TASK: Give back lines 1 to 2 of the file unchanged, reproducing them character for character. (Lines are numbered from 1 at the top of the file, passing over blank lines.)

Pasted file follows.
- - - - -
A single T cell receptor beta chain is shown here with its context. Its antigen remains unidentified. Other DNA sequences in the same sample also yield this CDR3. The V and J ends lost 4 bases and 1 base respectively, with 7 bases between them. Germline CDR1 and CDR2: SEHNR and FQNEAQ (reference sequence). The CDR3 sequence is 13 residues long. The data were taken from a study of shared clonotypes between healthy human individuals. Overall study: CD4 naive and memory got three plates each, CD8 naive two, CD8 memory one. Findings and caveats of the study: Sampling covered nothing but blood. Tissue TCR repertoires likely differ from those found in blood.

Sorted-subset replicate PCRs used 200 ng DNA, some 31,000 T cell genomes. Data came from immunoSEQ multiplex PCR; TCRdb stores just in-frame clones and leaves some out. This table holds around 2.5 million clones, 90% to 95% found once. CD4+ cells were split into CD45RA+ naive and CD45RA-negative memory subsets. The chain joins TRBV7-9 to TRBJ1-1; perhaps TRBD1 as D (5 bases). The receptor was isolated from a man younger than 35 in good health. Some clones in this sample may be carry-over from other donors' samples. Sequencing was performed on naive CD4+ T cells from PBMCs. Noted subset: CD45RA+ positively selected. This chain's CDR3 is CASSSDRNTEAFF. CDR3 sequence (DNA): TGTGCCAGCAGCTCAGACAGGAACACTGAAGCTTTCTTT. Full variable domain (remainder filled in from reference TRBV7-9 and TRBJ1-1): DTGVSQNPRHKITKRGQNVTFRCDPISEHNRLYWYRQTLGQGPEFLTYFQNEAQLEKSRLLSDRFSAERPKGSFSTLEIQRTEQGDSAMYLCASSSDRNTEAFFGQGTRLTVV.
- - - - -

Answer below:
A single T cell receptor beta chain is shown here with its context. Its antigen remains unidentified. Other DNA sequences in the same sample also yield this CDR3. The V and J ends lost 4 bases and 1 base respectively, with 7 bases between them. Germline CDR1 and CDR2: SEHNR and FQNEAQ (reference sequence). The CDR3 sequence is 13 residues long. The data were taken from a study of shared clonotypes between healthy human individuals. Overall study: CD4 naive and memory got three plates each, CD8 naive two, CD8 memory one. Findings and caveats of the study: Sampling covered nothing but blood. Tissue TCR repertoires likely differ from those found in blood.

Sorted-subset replicate PCRs used 200 ng DNA, some 31,000 T cell genomes. Data came from immunoSEQ multiplex PCR; TCRdb stores just in-frame clones and leaves some out. This table holds around 2.5 million clones, 90% to 95% found once. CD4+ cells were split into CD45RA+ naive and CD45RA-negative memory subsets. The chain joins TRBV7-9 to TRBJ1-1; perhaps TRBD1 as D (5 bases). The receptor was isolated from a man younger than 35 in good health. Some clones in this sample may be carry-over from other donors' samples. Sequencing was performed on naive CD4+ T cells from PBMCs. Noted subset: CD45RA+ positively selected. This chain's CDR3 is CASSSDRNTEAFF. CDR3 sequence (DNA): TGTGCCAGCAGCTCAGACAGGAACACTGAAGCTTTCTTT. Full variable domain (remainder filled in from reference TRBV7-9 and TRBJ1-1): DTGVSQNPRHKITKRGQNVTFRCDPISEHNRLYWYRQTLGQGPEFLTYFQNEAQLEKSRLLSDRFSAERPKGSFSTLEIQRTEQGDSAMYLCASSSDRNTEAFFGQGTRLTVV.